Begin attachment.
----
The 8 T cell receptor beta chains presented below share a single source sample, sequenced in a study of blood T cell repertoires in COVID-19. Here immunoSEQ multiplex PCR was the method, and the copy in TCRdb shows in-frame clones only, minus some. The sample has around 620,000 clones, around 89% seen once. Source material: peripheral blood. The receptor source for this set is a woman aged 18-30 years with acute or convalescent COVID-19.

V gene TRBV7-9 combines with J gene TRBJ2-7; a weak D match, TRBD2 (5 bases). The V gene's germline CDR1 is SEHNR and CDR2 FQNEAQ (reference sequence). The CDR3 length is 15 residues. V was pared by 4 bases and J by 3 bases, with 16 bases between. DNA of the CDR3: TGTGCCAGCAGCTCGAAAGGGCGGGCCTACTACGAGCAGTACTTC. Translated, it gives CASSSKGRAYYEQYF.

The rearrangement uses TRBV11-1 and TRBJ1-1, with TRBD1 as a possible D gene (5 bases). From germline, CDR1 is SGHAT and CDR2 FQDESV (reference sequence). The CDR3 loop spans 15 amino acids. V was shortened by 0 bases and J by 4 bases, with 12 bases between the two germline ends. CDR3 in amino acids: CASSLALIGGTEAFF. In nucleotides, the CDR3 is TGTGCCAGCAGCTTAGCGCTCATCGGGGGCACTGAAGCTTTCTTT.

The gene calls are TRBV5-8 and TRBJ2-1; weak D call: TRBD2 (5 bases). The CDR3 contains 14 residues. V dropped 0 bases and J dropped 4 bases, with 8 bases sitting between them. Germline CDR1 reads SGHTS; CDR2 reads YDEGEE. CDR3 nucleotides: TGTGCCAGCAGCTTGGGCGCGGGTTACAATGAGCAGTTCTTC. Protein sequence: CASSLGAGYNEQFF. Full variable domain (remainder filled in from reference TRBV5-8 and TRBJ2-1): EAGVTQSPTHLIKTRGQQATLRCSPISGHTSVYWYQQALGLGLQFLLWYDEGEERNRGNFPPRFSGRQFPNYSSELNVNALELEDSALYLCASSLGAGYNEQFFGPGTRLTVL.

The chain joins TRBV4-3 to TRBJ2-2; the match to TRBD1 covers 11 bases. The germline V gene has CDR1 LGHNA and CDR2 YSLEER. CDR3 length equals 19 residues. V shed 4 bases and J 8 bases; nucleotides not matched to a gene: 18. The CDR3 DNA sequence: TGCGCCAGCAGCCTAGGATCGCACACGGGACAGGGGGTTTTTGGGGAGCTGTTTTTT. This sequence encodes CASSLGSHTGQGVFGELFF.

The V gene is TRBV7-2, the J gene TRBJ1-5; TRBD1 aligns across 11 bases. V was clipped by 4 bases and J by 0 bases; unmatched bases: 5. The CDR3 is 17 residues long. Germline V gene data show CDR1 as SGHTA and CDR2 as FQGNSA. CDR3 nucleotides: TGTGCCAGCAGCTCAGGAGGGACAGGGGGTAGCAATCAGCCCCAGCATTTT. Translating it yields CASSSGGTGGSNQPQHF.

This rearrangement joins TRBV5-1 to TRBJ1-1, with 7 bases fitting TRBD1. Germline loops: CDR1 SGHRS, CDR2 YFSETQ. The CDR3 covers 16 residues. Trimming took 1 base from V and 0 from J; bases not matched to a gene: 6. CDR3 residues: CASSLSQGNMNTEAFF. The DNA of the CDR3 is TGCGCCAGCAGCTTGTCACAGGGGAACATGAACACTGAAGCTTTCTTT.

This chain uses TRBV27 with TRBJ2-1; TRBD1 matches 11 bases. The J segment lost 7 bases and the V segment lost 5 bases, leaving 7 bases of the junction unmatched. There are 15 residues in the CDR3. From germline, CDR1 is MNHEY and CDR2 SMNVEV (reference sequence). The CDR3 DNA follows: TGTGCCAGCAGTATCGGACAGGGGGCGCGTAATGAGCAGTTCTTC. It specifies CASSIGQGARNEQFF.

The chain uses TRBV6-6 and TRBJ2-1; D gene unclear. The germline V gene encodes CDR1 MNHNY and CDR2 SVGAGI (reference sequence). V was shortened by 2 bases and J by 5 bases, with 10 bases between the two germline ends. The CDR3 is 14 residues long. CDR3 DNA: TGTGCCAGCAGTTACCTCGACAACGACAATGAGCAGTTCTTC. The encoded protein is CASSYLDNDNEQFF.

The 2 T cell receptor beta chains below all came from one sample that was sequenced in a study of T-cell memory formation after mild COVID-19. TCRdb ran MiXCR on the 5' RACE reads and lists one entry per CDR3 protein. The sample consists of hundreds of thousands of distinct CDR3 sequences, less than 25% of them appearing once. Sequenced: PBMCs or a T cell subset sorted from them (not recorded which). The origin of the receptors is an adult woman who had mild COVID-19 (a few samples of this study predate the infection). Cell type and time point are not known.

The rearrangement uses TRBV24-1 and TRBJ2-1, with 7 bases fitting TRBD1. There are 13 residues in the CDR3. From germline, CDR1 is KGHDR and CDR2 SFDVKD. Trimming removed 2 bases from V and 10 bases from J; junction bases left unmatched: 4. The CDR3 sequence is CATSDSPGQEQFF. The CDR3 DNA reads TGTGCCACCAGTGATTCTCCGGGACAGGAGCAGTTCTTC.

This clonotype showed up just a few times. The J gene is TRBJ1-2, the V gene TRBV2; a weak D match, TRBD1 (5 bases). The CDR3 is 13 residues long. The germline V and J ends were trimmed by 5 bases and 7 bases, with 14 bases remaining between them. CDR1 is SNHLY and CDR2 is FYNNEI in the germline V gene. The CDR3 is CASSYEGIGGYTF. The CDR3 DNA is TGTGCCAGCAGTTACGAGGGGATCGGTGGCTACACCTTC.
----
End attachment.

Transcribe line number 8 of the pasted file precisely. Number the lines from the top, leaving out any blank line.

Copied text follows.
This chain uses TRBV27 with TRBJ2-1; TRBD1 matches 11 bases. The J segment lost 7 bases and the V segment lost 5 bases, leaving 7 bases of the junction unmatched. There are 15 residues in the CDR3. From germline, CDR1 is MNHEY and CDR2 SMNVEV (reference sequence). The CDR3 DNA follows: TGTGCCAGCAGTATCGGACAGGGGGCGCGTAATGAGCAGTTCTTC. It specifies CASSIGQGARNEQFF.